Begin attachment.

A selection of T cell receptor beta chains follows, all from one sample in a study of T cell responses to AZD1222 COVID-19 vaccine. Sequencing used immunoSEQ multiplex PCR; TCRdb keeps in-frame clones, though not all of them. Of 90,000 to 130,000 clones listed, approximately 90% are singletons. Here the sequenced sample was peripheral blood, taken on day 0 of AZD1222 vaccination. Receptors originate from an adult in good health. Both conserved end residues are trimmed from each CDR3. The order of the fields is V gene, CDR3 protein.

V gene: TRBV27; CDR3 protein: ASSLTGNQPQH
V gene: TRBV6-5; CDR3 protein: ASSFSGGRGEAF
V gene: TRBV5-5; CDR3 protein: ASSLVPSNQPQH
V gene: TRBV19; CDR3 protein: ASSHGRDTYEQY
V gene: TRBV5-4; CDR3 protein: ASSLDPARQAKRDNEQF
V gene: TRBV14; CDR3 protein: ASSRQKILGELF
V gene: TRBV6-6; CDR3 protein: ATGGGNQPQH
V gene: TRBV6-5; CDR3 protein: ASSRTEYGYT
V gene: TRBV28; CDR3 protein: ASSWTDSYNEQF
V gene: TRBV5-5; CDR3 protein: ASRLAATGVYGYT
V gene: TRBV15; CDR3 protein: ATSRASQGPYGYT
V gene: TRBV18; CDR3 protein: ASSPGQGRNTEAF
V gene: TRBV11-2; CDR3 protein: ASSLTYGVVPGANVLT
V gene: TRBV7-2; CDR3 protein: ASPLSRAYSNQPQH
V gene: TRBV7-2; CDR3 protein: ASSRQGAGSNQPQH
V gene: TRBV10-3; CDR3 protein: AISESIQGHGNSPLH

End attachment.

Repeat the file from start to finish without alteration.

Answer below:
A selection of T cell receptor beta chains follows, all from one sample in a study of T cell responses to AZD1222 COVID-19 vaccine. Sequencing used immunoSEQ multiplex PCR; TCRdb keeps in-frame clones, though not all of them. Of 90,000 to 130,000 clones listed, approximately 90% are singletons. Here the sequenced sample was peripheral blood, taken on day 0 of AZD1222 vaccination. Receptors originate from an adult in good health. Both conserved end residues are trimmed from each CDR3. The order of the fields is V gene, CDR3 protein.

V gene: TRBV27; CDR3 protein: ASSLTGNQPQH
V gene: TRBV6-5; CDR3 protein: ASSFSGGRGEAF
V gene: TRBV5-5; CDR3 protein: ASSLVPSNQPQH
V gene: TRBV19; CDR3 protein: ASSHGRDTYEQY
V gene: TRBV5-4; CDR3 protein: ASSLDPARQAKRDNEQF
V gene: TRBV14; CDR3 protein: ASSRQKILGELF
V gene: TRBV6-6; CDR3 protein: ATGGGNQPQH
V gene: TRBV6-5; CDR3 protein: ASSRTEYGYT
V gene: TRBV28; CDR3 protein: ASSWTDSYNEQF
V gene: TRBV5-5; CDR3 protein: ASRLAATGVYGYT
V gene: TRBV15; CDR3 protein: ATSRASQGPYGYT
V gene: TRBV18; CDR3 protein: ASSPGQGRNTEAF
V gene: TRBV11-2; CDR3 protein: ASSLTYGVVPGANVLT
V gene: TRBV7-2; CDR3 protein: ASPLSRAYSNQPQH
V gene: TRBV7-2; CDR3 protein: ASSRQGAGSNQPQH
V gene: TRBV10-3; CDR3 protein: AISESIQGHGNSPLH